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Sandwell and West Birmingham Hospitals NHS Trust is an integrated care organisation dedicated to improving the lives of local people, maintaining an outstanding reputation for teaching and education, and facilitating innovation and research.
The Trust employs over 7,000 people and spends around £430m of public money, largely drawn from their local Clinical Commissioning Group. That Group and the Sandwell and West Birmingham Hospitals NHS Trust are responsible for the care of 530,000 local people across North-West Birmingham and Sandwell.
Respirator fit testing is a key component to any respiratory protection programme, protecting staff from airborne hazards. Anyone who wears a tight fitting respirator is required by HSE INDG 479 to perform respirator fit testing. The Infection Prevention and Control Team at the Trust are responsible for providing over 4,000 frontline staff members with respirator fit tests to ensure the FFP3 masks they use are protecting them.
There are two basic types of fit tests: Quantitative Fit Testing (QNFT) and Qualitative Fit Testing (QLFT).
QLFT is a low cost, subjective pass/fail test that exposes the respirator wearer to a chemical stimulant (while donning a test hood) such as Isoamyl Acetate, Sodium Saccharin, Bitrex or Irritant Smoke that can only be detected if the respirator leaks. The respirator wearer must breathe through their mouth, with tongue extended during the fit test to enable detection (tasting) of leakage into the respirator. QLFT methods are often compromised by wellmeaning test operators who skip important steps, unknowingly invalidating the fit test. To properly follow the protocol, a fit test operator must squeeze the nebulizer bulb between 75 and 225 times for each fit test performed. The temptation to get through the test faster is strong, especially when the same test operator fit tests dozens of people per day.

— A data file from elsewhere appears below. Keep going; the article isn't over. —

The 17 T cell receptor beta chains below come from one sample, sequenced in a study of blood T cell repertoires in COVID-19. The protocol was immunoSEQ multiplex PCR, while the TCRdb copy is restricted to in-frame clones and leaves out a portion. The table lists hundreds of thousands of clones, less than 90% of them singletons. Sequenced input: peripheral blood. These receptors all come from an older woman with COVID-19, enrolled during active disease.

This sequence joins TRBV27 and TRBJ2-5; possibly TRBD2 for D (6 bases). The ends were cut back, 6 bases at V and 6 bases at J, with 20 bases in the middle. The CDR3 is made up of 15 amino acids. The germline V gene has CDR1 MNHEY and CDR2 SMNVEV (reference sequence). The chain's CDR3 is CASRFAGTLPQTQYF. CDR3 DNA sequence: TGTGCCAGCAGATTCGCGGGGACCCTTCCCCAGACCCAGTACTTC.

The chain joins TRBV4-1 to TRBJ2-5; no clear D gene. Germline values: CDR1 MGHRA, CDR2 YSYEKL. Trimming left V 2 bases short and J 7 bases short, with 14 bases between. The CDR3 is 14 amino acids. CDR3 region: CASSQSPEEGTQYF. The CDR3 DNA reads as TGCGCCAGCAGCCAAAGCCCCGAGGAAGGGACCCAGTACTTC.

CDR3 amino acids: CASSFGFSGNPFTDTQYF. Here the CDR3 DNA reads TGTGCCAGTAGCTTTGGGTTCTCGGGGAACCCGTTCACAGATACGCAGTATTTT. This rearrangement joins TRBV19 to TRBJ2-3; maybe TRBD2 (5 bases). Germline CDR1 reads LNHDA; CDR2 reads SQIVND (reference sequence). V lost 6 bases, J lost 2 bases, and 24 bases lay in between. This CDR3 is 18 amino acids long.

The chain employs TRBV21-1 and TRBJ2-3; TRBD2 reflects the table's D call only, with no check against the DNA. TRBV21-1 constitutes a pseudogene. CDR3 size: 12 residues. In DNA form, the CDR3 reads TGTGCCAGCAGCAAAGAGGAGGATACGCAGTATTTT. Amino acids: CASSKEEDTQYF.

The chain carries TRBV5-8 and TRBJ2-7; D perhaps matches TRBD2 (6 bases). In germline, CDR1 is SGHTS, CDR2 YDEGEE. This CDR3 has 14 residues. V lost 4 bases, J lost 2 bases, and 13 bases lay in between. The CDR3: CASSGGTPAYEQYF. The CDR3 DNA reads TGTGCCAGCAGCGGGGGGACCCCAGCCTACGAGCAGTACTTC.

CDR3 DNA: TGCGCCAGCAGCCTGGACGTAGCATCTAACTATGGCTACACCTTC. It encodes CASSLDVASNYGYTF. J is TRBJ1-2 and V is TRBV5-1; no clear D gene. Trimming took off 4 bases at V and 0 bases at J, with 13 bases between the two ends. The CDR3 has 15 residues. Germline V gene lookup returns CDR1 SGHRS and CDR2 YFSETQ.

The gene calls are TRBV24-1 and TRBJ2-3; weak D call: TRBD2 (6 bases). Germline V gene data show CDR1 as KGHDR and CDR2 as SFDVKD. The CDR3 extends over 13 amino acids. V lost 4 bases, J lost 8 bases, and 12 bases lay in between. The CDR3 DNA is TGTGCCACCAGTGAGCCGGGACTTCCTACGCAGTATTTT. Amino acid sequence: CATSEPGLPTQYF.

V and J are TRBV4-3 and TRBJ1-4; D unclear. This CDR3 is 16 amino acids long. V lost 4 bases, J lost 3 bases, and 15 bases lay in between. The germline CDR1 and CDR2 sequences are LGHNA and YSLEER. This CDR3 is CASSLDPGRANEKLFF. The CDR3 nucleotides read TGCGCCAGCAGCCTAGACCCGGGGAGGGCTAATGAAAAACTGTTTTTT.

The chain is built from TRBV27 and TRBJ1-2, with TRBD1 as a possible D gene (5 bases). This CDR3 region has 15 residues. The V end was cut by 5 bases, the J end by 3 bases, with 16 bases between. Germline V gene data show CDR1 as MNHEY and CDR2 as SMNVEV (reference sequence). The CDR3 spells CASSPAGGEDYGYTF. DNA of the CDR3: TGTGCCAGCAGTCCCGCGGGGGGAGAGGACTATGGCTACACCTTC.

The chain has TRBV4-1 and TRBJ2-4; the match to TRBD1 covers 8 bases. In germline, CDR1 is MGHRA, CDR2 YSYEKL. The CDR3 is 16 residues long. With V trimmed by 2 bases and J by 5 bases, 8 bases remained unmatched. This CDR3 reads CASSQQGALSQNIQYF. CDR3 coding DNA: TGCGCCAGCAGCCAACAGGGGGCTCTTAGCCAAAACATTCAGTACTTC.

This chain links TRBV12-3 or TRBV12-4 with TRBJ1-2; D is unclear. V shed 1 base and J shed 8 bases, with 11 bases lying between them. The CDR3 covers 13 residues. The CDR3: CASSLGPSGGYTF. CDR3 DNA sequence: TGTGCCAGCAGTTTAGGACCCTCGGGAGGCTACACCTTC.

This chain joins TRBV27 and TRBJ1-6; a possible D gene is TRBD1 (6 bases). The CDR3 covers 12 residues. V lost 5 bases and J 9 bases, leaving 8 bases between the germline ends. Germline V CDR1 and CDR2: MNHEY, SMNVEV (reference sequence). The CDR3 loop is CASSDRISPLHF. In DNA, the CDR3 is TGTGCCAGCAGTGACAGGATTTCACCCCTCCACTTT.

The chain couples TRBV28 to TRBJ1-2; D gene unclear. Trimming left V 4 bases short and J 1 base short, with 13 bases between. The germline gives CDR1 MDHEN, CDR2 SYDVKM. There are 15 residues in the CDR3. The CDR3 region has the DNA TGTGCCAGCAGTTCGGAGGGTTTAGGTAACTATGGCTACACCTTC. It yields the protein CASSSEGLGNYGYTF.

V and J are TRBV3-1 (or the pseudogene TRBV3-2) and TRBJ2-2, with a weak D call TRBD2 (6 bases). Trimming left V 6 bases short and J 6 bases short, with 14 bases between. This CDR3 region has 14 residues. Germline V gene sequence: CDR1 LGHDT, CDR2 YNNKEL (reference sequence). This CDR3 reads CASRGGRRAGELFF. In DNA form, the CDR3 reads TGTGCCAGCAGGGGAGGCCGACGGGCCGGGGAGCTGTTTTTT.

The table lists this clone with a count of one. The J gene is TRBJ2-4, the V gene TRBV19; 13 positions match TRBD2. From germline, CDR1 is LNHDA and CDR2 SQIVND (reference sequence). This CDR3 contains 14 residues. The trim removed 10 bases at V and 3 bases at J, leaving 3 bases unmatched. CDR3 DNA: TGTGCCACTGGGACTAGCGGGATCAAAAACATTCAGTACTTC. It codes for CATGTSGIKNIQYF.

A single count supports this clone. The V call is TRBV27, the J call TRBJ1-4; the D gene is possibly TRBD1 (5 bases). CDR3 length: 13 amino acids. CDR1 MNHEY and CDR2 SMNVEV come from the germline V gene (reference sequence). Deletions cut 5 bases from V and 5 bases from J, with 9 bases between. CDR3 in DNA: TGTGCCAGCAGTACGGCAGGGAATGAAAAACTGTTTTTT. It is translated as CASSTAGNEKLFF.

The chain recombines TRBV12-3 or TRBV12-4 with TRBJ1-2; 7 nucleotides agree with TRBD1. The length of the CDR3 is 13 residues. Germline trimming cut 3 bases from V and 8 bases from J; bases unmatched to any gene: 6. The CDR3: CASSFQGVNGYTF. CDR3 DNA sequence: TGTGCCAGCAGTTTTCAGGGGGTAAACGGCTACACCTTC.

QNFT is an objective test that involves the use of an instrument to measure how well the respirator fits. The measurement is not dependent on the person’s voluntary response. The instrument measures the fit while the person performs a series of special exercises and automatically records the results. An aerosol challenge agent concentration (Cout) is measured outside the respirator and then again inside the respirator (Cin). The ratio of the two measurements (Cout/Cin) is called a fit factor. The minimum fit factor required by HSE, which should be achieved in each of the test exercises when carrying out a quantitative fit test, is 2,000 for a full-face mask, 100 for a half-mask and 100 for FFP3, FFP2 and FFP1 filtering facepieces.
Prior to 2018 at the Sandwell and West Birmingham Hospitals, NHS Trust fit testing was carried out using the Qualitative Hood method. As a result, some staff lost confidence in the accuracy of the system. (...)
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